*I need to mention that not every introvert will be able to relate to my story. Everyone has their own reasons for being who they are. My husband for example is also an introvert, but he is not shy. He is simply an introvert because he doesn’t really like people. He has very high standards and a very low tolerance for certain personalities.

So what does friendship look like through the heart of this introvert?

  • Being consistent is a huge start.
  • Being included and remembered. Everyone likes to feel included, but I have spent years at a time feeling like I was invisible and could disappear and no one would ever notice.
  • Don’t assume if I’ve turned down an offer to hang out,that I don’t ever want to. Sometimes it’s scary to leave my house (did you know there are people outside?).
  • Share your interests and respect my own.
  • Spending either one on one time together or in a small group. If the group exceeds 4 I am just going to act like I am invisible and think of a way out. If we do go out with a large group, don’t forget that I am there too! If the relationship is new, don’t expect to get to know me around a large group.
  • If I ask you to do something and you turn me down several times in a row, I’m out. Asking anyone do to something is outside of my comfort zone, I can only take so much rejection before I “get the hint”.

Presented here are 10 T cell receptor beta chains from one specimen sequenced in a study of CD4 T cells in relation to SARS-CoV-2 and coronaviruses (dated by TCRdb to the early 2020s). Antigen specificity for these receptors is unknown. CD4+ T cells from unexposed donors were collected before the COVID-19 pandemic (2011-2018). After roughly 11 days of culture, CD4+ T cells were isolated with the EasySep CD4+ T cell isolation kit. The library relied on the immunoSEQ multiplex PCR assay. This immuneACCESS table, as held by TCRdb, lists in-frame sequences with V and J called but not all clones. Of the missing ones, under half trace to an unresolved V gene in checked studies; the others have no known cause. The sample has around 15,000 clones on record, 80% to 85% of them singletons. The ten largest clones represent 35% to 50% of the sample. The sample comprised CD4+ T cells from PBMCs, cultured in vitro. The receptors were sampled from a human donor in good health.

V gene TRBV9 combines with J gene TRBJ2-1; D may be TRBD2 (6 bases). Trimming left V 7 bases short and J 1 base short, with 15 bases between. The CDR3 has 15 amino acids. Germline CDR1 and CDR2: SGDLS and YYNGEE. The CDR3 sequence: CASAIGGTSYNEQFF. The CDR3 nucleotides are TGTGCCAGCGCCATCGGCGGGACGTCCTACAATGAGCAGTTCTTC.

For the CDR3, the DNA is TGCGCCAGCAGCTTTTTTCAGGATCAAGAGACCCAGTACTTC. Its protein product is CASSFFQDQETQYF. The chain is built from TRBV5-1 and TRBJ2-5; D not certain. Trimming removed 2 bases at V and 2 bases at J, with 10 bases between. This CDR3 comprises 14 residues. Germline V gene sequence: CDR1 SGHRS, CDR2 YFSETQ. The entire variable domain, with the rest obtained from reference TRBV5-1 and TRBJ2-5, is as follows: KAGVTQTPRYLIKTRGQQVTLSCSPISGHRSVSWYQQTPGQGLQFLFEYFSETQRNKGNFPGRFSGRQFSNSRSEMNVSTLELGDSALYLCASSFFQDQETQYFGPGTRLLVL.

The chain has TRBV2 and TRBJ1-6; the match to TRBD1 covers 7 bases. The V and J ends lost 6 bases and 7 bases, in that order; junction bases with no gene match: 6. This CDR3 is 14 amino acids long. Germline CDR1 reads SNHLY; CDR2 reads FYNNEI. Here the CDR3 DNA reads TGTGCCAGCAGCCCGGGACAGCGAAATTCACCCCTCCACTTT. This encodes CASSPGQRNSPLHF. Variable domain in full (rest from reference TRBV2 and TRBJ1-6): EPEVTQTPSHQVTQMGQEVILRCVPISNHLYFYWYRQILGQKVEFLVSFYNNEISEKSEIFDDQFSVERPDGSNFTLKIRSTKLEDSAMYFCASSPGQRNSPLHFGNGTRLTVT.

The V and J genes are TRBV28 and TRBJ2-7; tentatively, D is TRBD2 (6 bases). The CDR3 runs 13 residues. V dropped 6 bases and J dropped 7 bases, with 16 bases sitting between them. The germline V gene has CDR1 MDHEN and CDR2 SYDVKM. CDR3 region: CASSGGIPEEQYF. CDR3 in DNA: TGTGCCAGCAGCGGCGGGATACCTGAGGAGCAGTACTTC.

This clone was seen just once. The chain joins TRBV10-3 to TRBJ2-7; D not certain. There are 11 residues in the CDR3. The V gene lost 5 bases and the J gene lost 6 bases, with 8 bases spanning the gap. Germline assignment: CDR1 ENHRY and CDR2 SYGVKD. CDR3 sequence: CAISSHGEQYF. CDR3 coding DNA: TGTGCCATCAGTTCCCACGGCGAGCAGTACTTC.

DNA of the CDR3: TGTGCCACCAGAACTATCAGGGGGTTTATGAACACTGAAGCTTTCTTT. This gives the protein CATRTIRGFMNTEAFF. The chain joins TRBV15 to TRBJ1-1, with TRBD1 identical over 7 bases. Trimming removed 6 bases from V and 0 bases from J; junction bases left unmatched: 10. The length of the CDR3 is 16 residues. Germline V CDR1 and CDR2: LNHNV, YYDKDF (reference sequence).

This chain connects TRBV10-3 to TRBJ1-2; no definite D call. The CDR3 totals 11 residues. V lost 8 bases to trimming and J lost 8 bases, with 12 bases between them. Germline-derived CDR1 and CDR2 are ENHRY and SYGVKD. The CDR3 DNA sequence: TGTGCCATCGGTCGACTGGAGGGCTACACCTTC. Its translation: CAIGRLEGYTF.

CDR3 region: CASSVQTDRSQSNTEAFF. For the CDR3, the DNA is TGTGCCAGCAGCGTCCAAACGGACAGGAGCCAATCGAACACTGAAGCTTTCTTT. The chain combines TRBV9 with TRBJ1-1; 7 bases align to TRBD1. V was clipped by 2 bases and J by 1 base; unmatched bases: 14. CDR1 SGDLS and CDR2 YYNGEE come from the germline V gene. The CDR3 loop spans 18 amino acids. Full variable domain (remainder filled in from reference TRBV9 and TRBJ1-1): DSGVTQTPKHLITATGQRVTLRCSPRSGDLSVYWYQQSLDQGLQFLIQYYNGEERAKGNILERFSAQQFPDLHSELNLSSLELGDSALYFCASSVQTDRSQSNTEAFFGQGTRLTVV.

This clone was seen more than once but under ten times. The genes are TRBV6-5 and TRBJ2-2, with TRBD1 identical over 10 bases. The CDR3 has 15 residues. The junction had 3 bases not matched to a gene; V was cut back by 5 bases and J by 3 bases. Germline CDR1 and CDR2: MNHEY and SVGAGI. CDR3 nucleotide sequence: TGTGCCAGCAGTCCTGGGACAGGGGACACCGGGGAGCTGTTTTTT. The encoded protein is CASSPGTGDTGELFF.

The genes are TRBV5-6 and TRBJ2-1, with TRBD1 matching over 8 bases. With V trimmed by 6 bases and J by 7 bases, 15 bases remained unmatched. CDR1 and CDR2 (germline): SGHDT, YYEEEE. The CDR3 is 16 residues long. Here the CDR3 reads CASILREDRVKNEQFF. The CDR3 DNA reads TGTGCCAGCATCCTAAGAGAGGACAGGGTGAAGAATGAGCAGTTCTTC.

• If I let you into my home, you’re a shoo-in. My home is my safe place, a judgment free zone and I have welcomed you into my safe place. It’s a big fricken deal. The biggest element of friendship for this introvert is when I get to a place in our friendship where I finally feel safe enough to relax and be myself. In other words, I’ve let my guard down. If you’ve been welcomed into my home, it probably coincides with letting my guard down.

Introverts have a lot to offer in friendship. If you can be patient and understanding long enough to earn the trust of an introvert, you will be blessed with a loyal and loving confidant. Someone who fits the true meaning of a best friend.